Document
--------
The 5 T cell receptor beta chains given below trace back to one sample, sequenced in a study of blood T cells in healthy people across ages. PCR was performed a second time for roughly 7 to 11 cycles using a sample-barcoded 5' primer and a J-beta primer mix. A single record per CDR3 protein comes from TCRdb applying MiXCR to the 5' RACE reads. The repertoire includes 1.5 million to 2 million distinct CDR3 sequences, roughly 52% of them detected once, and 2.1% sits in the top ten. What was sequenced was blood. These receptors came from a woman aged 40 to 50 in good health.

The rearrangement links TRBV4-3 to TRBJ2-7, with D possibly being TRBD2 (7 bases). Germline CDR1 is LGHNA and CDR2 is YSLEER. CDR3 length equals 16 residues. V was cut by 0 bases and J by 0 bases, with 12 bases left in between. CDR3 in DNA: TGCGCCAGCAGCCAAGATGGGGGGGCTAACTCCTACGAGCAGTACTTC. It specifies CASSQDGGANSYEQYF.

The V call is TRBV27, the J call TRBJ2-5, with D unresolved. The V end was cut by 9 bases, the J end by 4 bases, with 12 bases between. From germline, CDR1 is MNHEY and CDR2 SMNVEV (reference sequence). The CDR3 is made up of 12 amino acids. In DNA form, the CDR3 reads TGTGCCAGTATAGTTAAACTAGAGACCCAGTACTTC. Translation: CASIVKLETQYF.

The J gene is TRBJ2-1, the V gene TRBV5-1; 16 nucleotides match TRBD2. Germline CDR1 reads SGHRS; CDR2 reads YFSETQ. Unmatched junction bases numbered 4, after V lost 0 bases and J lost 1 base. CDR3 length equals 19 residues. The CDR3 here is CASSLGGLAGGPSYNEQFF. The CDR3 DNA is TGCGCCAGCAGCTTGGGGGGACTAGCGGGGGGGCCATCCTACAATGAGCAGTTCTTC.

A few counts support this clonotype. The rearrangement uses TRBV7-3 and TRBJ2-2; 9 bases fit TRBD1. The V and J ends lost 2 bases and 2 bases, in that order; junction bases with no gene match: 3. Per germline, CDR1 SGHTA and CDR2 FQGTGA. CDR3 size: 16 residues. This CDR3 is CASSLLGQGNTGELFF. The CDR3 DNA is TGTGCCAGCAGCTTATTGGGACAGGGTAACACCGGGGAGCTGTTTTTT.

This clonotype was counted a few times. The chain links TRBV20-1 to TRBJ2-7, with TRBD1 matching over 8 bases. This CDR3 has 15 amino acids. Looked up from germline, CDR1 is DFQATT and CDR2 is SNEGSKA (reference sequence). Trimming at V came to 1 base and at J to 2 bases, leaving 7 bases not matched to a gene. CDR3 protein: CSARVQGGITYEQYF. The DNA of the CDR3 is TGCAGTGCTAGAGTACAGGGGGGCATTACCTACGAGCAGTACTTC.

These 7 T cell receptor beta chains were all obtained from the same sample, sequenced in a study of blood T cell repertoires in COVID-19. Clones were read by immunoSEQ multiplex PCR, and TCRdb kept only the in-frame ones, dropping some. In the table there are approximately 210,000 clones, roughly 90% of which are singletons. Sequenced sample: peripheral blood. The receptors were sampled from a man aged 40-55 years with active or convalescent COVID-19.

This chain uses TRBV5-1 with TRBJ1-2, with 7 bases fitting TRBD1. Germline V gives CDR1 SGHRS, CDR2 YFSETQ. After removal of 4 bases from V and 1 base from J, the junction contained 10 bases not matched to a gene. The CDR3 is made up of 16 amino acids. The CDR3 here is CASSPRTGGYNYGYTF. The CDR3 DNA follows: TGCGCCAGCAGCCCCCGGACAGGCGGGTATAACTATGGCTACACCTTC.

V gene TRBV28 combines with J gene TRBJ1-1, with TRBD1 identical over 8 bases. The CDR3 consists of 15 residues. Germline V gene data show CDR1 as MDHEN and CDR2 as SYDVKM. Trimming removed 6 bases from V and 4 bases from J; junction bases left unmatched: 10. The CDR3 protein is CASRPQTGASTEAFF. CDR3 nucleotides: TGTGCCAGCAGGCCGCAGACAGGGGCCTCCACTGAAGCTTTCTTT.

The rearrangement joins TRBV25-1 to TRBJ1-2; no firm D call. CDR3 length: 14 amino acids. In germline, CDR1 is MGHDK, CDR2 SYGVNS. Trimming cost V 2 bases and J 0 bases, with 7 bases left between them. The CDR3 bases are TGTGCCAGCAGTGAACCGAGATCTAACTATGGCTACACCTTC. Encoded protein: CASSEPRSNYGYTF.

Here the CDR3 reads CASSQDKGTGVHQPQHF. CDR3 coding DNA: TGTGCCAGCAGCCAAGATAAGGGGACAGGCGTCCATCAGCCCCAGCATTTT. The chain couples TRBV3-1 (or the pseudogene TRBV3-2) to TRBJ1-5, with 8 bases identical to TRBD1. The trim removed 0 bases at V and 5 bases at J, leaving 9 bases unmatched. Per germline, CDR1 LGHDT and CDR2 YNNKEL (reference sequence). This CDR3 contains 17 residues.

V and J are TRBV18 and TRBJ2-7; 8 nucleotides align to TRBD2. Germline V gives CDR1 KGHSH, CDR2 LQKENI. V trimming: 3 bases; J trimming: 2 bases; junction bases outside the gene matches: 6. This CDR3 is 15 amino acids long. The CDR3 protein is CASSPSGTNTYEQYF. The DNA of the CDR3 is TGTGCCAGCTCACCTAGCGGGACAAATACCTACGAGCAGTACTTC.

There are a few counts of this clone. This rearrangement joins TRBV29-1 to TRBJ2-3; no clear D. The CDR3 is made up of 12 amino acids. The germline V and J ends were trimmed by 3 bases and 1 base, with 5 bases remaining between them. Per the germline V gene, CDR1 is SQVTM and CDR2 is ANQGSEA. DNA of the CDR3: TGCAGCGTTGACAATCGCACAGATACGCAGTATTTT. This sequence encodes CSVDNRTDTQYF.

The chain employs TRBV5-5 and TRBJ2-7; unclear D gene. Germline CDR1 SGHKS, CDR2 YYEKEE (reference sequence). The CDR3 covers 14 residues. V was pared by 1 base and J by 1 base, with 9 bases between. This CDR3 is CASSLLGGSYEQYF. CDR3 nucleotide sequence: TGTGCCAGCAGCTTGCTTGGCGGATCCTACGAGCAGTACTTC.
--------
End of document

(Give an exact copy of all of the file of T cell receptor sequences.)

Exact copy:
The 5 T cell receptor beta chains given below trace back to one sample, sequenced in a study of blood T cells in healthy people across ages. PCR was performed a second time for roughly 7 to 11 cycles using a sample-barcoded 5' primer and a J-beta primer mix. A single record per CDR3 protein comes from TCRdb applying MiXCR to the 5' RACE reads. The repertoire includes 1.5 million to 2 million distinct CDR3 sequences, roughly 52% of them detected once, and 2.1% sits in the top ten. What was sequenced was blood. These receptors came from a woman aged 40 to 50 in good health.

The rearrangement links TRBV4-3 to TRBJ2-7, with D possibly being TRBD2 (7 bases). Germline CDR1 is LGHNA and CDR2 is YSLEER. CDR3 length equals 16 residues. V was cut by 0 bases and J by 0 bases, with 12 bases left in between. CDR3 in DNA: TGCGCCAGCAGCCAAGATGGGGGGGCTAACTCCTACGAGCAGTACTTC. It specifies CASSQDGGANSYEQYF.

The V call is TRBV27, the J call TRBJ2-5, with D unresolved. The V end was cut by 9 bases, the J end by 4 bases, with 12 bases between. From germline, CDR1 is MNHEY and CDR2 SMNVEV (reference sequence). The CDR3 is made up of 12 amino acids. In DNA form, the CDR3 reads TGTGCCAGTATAGTTAAACTAGAGACCCAGTACTTC. Translation: CASIVKLETQYF.

The J gene is TRBJ2-1, the V gene TRBV5-1; 16 nucleotides match TRBD2. Germline CDR1 reads SGHRS; CDR2 reads YFSETQ. Unmatched junction bases numbered 4, after V lost 0 bases and J lost 1 base. CDR3 length equals 19 residues. The CDR3 here is CASSLGGLAGGPSYNEQFF. The CDR3 DNA is TGCGCCAGCAGCTTGGGGGGACTAGCGGGGGGGCCATCCTACAATGAGCAGTTCTTC.

A few counts support this clonotype. The rearrangement uses TRBV7-3 and TRBJ2-2; 9 bases fit TRBD1. The V and J ends lost 2 bases and 2 bases, in that order; junction bases with no gene match: 3. Per germline, CDR1 SGHTA and CDR2 FQGTGA. CDR3 size: 16 residues. This CDR3 is CASSLLGQGNTGELFF. The CDR3 DNA is TGTGCCAGCAGCTTATTGGGACAGGGTAACACCGGGGAGCTGTTTTTT.

This clonotype was counted a few times. The chain links TRBV20-1 to TRBJ2-7, with TRBD1 matching over 8 bases. This CDR3 has 15 amino acids. Looked up from germline, CDR1 is DFQATT and CDR2 is SNEGSKA (reference sequence). Trimming at V came to 1 base and at J to 2 bases, leaving 7 bases not matched to a gene. CDR3 protein: CSARVQGGITYEQYF. The DNA of the CDR3 is TGCAGTGCTAGAGTACAGGGGGGCATTACCTACGAGCAGTACTTC.

These 7 T cell receptor beta chains were all obtained from the same sample, sequenced in a study of blood T cell repertoires in COVID-19. Clones were read by immunoSEQ multiplex PCR, and TCRdb kept only the in-frame ones, dropping some. In the table there are approximately 210,000 clones, roughly 90% of which are singletons. Sequenced sample: peripheral blood. The receptors were sampled from a man aged 40-55 years with active or convalescent COVID-19.

This chain uses TRBV5-1 with TRBJ1-2, with 7 bases fitting TRBD1. Germline V gives CDR1 SGHRS, CDR2 YFSETQ. After removal of 4 bases from V and 1 base from J, the junction contained 10 bases not matched to a gene. The CDR3 is made up of 16 amino acids. The CDR3 here is CASSPRTGGYNYGYTF. The CDR3 DNA follows: TGCGCCAGCAGCCCCCGGACAGGCGGGTATAACTATGGCTACACCTTC.

V gene TRBV28 combines with J gene TRBJ1-1, with TRBD1 identical over 8 bases. The CDR3 consists of 15 residues. Germline V gene data show CDR1 as MDHEN and CDR2 as SYDVKM. Trimming removed 6 bases from V and 4 bases from J; junction bases left unmatched: 10. The CDR3 protein is CASRPQTGASTEAFF. CDR3 nucleotides: TGTGCCAGCAGGCCGCAGACAGGGGCCTCCACTGAAGCTTTCTTT.

The rearrangement joins TRBV25-1 to TRBJ1-2; no firm D call. CDR3 length: 14 amino acids. In germline, CDR1 is MGHDK, CDR2 SYGVNS. Trimming cost V 2 bases and J 0 bases, with 7 bases left between them. The CDR3 bases are TGTGCCAGCAGTGAACCGAGATCTAACTATGGCTACACCTTC. Encoded protein: CASSEPRSNYGYTF.

Here the CDR3 reads CASSQDKGTGVHQPQHF. CDR3 coding DNA: TGTGCCAGCAGCCAAGATAAGGGGACAGGCGTCCATCAGCCCCAGCATTTT. The chain couples TRBV3-1 (or the pseudogene TRBV3-2) to TRBJ1-5, with 8 bases identical to TRBD1. The trim removed 0 bases at V and 5 bases at J, leaving 9 bases unmatched. Per germline, CDR1 LGHDT and CDR2 YNNKEL (reference sequence). This CDR3 contains 17 residues.

V and J are TRBV18 and TRBJ2-7; 8 nucleotides align to TRBD2. Germline V gives CDR1 KGHSH, CDR2 LQKENI. V trimming: 3 bases; J trimming: 2 bases; junction bases outside the gene matches: 6. This CDR3 is 15 amino acids long. The CDR3 protein is CASSPSGTNTYEQYF. The DNA of the CDR3 is TGTGCCAGCTCACCTAGCGGGACAAATACCTACGAGCAGTACTTC.

There are a few counts of this clone. This rearrangement joins TRBV29-1 to TRBJ2-3; no clear D. The CDR3 is made up of 12 amino acids. The germline V and J ends were trimmed by 3 bases and 1 base, with 5 bases remaining between them. Per the germline V gene, CDR1 is SQVTM and CDR2 is ANQGSEA. DNA of the CDR3: TGCAGCGTTGACAATCGCACAGATACGCAGTATTTT. This sequence encodes CSVDNRTDTQYF.

The chain employs TRBV5-5 and TRBJ2-7; unclear D gene. Germline CDR1 SGHKS, CDR2 YYEKEE (reference sequence). The CDR3 covers 14 residues. V was pared by 1 base and J by 1 base, with 9 bases between. This CDR3 is CASSLLGGSYEQYF. CDR3 nucleotide sequence: TGTGCCAGCAGCTTGCTTGGCGGATCCTACGAGCAGTACTTC.